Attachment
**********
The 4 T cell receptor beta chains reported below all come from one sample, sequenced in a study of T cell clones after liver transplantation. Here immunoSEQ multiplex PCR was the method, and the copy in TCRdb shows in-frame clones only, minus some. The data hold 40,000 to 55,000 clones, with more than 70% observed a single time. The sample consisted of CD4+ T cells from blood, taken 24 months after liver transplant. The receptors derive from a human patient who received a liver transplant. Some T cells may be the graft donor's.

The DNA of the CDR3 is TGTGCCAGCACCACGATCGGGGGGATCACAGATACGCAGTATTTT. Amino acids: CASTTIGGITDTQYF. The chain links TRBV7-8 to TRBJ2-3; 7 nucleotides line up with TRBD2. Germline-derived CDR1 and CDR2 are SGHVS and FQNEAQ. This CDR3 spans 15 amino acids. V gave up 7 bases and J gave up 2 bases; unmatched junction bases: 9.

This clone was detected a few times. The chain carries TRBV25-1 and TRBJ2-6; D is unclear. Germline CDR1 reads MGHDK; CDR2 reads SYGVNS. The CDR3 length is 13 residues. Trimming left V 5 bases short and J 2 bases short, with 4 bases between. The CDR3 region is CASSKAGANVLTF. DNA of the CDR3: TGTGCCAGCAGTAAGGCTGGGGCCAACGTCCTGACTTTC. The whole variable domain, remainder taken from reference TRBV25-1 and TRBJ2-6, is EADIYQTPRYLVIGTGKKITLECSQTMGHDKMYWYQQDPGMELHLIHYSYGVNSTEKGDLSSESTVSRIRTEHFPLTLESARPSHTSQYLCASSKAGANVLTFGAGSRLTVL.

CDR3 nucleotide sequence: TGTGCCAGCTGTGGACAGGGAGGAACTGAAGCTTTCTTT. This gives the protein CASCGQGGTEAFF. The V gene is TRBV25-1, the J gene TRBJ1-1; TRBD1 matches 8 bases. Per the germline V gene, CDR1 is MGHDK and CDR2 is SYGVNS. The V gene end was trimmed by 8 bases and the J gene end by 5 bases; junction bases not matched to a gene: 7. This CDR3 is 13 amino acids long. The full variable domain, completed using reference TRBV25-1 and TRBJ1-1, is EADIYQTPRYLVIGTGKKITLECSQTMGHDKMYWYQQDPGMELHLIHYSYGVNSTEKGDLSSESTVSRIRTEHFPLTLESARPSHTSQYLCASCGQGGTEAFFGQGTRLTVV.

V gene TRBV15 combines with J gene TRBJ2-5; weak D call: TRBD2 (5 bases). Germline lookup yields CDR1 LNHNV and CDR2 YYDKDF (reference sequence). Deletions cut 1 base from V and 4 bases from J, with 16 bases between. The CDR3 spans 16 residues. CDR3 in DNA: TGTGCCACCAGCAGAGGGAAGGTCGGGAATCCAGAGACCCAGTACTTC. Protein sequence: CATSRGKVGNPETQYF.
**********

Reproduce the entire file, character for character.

The 4 T cell receptor beta chains reported below all come from one sample, sequenced in a study of T cell clones after liver transplantation. Here immunoSEQ multiplex PCR was the method, and the copy in TCRdb shows in-frame clones only, minus some. The data hold 40,000 to 55,000 clones, with more than 70% observed a single time. The sample consisted of CD4+ T cells from blood, taken 24 months after liver transplant. The receptors derive from a human patient who received a liver transplant. Some T cells may be the graft donor's.

The DNA of the CDR3 is TGTGCCAGCACCACGATCGGGGGGATCACAGATACGCAGTATTTT. Amino acids: CASTTIGGITDTQYF. The chain links TRBV7-8 to TRBJ2-3; 7 nucleotides line up with TRBD2. Germline-derived CDR1 and CDR2 are SGHVS and FQNEAQ. This CDR3 spans 15 amino acids. V gave up 7 bases and J gave up 2 bases; unmatched junction bases: 9.

This clone was detected a few times. The chain carries TRBV25-1 and TRBJ2-6; D is unclear. Germline CDR1 reads MGHDK; CDR2 reads SYGVNS. The CDR3 length is 13 residues. Trimming left V 5 bases short and J 2 bases short, with 4 bases between. The CDR3 region is CASSKAGANVLTF. DNA of the CDR3: TGTGCCAGCAGTAAGGCTGGGGCCAACGTCCTGACTTTC. The whole variable domain, remainder taken from reference TRBV25-1 and TRBJ2-6, is EADIYQTPRYLVIGTGKKITLECSQTMGHDKMYWYQQDPGMELHLIHYSYGVNSTEKGDLSSESTVSRIRTEHFPLTLESARPSHTSQYLCASSKAGANVLTFGAGSRLTVL.

CDR3 nucleotide sequence: TGTGCCAGCTGTGGACAGGGAGGAACTGAAGCTTTCTTT. This gives the protein CASCGQGGTEAFF. The V gene is TRBV25-1, the J gene TRBJ1-1; TRBD1 matches 8 bases. Per the germline V gene, CDR1 is MGHDK and CDR2 is SYGVNS. The V gene end was trimmed by 8 bases and the J gene end by 5 bases; junction bases not matched to a gene: 7. This CDR3 is 13 amino acids long. The full variable domain, completed using reference TRBV25-1 and TRBJ1-1, is EADIYQTPRYLVIGTGKKITLECSQTMGHDKMYWYQQDPGMELHLIHYSYGVNSTEKGDLSSESTVSRIRTEHFPLTLESARPSHTSQYLCASCGQGGTEAFFGQGTRLTVV.

V gene TRBV15 combines with J gene TRBJ2-5; weak D call: TRBD2 (5 bases). Germline lookup yields CDR1 LNHNV and CDR2 YYDKDF (reference sequence). Deletions cut 1 base from V and 4 bases from J, with 16 bases between. The CDR3 spans 16 residues. CDR3 in DNA: TGTGCCACCAGCAGAGGGAAGGTCGGGAATCCAGAGACCCAGTACTTC. Protein sequence: CATSRGKVGNPETQYF.